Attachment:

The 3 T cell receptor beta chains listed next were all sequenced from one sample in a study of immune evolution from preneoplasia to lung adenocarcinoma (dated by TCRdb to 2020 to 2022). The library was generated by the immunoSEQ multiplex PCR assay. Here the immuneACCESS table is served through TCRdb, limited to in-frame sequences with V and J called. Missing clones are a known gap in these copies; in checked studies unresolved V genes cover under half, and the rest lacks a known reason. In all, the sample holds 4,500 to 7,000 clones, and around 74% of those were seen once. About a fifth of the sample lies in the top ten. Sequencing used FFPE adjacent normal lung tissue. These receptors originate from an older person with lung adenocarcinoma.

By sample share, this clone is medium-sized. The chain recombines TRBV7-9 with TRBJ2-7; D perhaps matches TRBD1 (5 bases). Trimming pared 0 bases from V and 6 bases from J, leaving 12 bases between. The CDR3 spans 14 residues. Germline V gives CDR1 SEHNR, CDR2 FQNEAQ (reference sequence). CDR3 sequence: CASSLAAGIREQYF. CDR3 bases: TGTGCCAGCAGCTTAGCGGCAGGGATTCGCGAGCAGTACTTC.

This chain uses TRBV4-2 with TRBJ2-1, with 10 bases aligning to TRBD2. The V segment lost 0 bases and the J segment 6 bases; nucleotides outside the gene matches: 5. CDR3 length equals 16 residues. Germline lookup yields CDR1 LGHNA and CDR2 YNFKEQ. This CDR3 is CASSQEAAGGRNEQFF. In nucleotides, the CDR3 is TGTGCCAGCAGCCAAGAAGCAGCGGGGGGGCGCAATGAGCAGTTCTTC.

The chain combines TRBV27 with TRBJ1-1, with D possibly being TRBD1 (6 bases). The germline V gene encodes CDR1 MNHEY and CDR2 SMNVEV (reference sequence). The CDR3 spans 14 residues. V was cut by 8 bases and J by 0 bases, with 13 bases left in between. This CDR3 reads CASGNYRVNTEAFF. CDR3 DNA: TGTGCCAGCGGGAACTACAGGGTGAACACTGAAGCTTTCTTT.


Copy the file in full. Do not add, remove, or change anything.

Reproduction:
The 3 T cell receptor beta chains listed next were all sequenced from one sample in a study of immune evolution from preneoplasia to lung adenocarcinoma (dated by TCRdb to 2020 to 2022). The library was generated by the immunoSEQ multiplex PCR assay. Here the immuneACCESS table is served through TCRdb, limited to in-frame sequences with V and J called. Missing clones are a known gap in these copies; in checked studies unresolved V genes cover under half, and the rest lacks a known reason. In all, the sample holds 4,500 to 7,000 clones, and around 74% of those were seen once. About a fifth of the sample lies in the top ten. Sequencing used FFPE adjacent normal lung tissue. These receptors originate from an older person with lung adenocarcinoma.

By sample share, this clone is medium-sized. The chain recombines TRBV7-9 with TRBJ2-7; D perhaps matches TRBD1 (5 bases). Trimming pared 0 bases from V and 6 bases from J, leaving 12 bases between. The CDR3 spans 14 residues. Germline V gives CDR1 SEHNR, CDR2 FQNEAQ (reference sequence). CDR3 sequence: CASSLAAGIREQYF. CDR3 bases: TGTGCCAGCAGCTTAGCGGCAGGGATTCGCGAGCAGTACTTC.

This chain uses TRBV4-2 with TRBJ2-1, with 10 bases aligning to TRBD2. The V segment lost 0 bases and the J segment 6 bases; nucleotides outside the gene matches: 5. CDR3 length equals 16 residues. Germline lookup yields CDR1 LGHNA and CDR2 YNFKEQ. This CDR3 is CASSQEAAGGRNEQFF. In nucleotides, the CDR3 is TGTGCCAGCAGCCAAGAAGCAGCGGGGGGGCGCAATGAGCAGTTCTTC.

The chain combines TRBV27 with TRBJ1-1, with D possibly being TRBD1 (6 bases). The germline V gene encodes CDR1 MNHEY and CDR2 SMNVEV (reference sequence). The CDR3 spans 14 residues. V was cut by 8 bases and J by 0 bases, with 13 bases left in between. This CDR3 reads CASGNYRVNTEAFF. CDR3 DNA: TGTGCCAGCGGGAACTACAGGGTGAACACTGAAGCTTTCTTT.